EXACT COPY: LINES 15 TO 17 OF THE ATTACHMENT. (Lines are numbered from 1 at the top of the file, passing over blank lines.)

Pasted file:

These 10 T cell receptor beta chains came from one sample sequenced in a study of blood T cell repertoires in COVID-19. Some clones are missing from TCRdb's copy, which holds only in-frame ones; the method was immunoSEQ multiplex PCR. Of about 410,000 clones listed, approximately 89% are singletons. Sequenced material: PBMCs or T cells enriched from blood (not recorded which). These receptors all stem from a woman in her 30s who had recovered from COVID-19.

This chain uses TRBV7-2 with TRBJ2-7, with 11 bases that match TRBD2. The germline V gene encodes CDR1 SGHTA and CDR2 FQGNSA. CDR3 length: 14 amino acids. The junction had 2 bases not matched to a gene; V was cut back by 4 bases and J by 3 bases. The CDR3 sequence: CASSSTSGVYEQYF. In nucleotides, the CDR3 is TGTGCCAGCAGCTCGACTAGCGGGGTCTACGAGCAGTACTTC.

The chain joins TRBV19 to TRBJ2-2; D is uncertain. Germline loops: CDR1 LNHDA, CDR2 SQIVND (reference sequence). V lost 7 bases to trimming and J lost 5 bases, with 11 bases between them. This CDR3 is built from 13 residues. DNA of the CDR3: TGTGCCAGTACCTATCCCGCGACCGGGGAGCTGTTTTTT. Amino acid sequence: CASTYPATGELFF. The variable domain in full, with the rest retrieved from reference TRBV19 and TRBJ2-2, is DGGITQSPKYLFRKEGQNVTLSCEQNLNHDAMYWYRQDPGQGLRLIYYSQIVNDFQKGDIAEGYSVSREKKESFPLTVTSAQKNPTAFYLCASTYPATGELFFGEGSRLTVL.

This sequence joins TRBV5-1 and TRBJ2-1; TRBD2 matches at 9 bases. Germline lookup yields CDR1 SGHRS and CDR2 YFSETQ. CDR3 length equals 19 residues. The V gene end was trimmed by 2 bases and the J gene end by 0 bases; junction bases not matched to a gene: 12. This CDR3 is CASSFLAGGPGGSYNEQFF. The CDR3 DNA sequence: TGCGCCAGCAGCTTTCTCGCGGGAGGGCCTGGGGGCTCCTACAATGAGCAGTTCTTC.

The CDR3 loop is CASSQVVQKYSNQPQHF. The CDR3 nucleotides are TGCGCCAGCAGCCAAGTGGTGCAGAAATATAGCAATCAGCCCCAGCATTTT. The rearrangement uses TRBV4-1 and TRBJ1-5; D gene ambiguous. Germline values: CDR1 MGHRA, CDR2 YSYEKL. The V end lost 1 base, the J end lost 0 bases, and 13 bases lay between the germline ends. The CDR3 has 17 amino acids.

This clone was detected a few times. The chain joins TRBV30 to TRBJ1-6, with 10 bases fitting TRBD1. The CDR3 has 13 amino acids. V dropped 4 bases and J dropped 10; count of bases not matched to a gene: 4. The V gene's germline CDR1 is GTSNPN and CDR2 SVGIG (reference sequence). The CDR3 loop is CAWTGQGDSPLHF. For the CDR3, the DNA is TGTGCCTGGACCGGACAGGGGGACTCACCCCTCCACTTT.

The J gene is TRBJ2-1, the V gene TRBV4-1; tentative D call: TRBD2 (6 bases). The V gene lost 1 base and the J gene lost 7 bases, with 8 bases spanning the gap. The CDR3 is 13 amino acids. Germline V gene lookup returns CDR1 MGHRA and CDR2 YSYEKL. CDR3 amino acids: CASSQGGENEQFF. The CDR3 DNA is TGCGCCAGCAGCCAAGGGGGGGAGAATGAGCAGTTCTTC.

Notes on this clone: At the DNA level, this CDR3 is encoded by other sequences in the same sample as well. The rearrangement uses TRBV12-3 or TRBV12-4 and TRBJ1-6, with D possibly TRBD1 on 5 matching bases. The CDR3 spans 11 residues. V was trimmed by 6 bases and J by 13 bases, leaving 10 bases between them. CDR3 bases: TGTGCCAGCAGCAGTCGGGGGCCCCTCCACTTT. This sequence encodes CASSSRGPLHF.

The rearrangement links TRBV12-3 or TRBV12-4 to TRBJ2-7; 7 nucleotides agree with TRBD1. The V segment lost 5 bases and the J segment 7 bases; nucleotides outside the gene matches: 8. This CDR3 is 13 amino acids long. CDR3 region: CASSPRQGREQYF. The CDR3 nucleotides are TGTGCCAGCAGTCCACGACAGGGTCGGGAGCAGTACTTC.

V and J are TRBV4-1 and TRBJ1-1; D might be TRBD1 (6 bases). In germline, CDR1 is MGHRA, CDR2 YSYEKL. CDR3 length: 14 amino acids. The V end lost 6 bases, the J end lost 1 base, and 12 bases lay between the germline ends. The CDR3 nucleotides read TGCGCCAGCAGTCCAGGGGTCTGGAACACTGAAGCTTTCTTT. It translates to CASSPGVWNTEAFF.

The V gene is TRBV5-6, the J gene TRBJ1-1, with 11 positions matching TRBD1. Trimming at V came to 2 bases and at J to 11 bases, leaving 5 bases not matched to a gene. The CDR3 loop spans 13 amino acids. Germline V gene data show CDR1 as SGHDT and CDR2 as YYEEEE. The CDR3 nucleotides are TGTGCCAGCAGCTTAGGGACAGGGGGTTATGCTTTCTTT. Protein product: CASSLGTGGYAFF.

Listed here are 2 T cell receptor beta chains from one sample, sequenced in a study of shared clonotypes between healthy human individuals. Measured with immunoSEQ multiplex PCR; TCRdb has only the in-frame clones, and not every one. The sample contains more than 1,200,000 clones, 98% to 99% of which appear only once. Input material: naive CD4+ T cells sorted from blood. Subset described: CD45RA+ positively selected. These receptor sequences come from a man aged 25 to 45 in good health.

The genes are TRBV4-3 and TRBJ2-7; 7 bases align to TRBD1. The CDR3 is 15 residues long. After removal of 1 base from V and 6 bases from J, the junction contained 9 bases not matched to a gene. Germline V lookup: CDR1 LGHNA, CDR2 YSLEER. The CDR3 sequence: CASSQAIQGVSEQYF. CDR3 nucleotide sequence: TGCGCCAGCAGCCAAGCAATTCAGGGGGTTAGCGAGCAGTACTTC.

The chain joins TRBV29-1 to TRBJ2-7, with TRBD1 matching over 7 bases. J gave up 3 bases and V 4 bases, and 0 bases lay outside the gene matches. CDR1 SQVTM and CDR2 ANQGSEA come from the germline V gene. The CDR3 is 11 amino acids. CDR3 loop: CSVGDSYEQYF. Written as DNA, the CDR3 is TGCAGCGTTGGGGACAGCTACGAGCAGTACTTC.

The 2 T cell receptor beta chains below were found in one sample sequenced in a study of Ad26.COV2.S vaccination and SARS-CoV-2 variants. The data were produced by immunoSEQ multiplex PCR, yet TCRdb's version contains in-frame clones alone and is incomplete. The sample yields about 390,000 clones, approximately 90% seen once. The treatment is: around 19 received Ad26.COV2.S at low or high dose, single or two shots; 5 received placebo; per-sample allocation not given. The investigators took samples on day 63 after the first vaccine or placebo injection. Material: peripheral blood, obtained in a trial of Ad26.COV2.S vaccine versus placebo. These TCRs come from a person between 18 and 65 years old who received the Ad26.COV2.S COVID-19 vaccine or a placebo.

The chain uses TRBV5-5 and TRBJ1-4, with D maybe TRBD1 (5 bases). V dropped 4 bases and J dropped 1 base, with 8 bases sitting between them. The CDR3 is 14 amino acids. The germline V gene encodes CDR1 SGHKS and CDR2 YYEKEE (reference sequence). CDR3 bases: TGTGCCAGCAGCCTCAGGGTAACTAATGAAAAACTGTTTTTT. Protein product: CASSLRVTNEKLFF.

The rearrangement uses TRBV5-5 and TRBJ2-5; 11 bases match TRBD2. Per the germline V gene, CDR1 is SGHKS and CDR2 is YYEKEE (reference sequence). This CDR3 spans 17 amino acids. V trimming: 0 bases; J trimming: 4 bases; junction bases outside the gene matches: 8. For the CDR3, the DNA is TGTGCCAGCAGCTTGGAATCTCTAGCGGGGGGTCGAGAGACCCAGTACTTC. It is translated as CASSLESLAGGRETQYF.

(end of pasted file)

The 2 T cell receptor beta chains below were found in one sample sequenced in a study of Ad26.COV2.S vaccination and SARS-CoV-2 variants. The data were produced by immunoSEQ multiplex PCR, yet TCRdb's version contains in-frame clones alone and is incomplete. The sample yields about 390,000 clones, approximately 90% seen once. The treatment is: around 19 received Ad26.COV2.S at low or high dose, single or two shots; 5 received placebo; per-sample allocation not given. The investigators took samples on day 63 after the first vaccine or placebo injection. Material: peripheral blood, obtained in a trial of Ad26.COV2.S vaccine versus placebo. These TCRs come from a person between 18 and 65 years old who received the Ad26.COV2.S COVID-19 vaccine or a placebo.

The chain uses TRBV5-5 and TRBJ1-4, with D maybe TRBD1 (5 bases). V dropped 4 bases and J dropped 1 base, with 8 bases sitting between them. The CDR3 is 14 amino acids. The germline V gene encodes CDR1 SGHKS and CDR2 YYEKEE (reference sequence). CDR3 bases: TGTGCCAGCAGCCTCAGGGTAACTAATGAAAAACTGTTTTTT. Protein product: CASSLRVTNEKLFF.

The rearrangement uses TRBV5-5 and TRBJ2-5; 11 bases match TRBD2. Per the germline V gene, CDR1 is SGHKS and CDR2 is YYEKEE (reference sequence). This CDR3 spans 17 amino acids. V trimming: 0 bases; J trimming: 4 bases; junction bases outside the gene matches: 8. For the CDR3, the DNA is TGTGCCAGCAGCTTGGAATCTCTAGCGGGGGGTCGAGAGACCCAGTACTTC. It is translated as CASSLESLAGGRETQYF.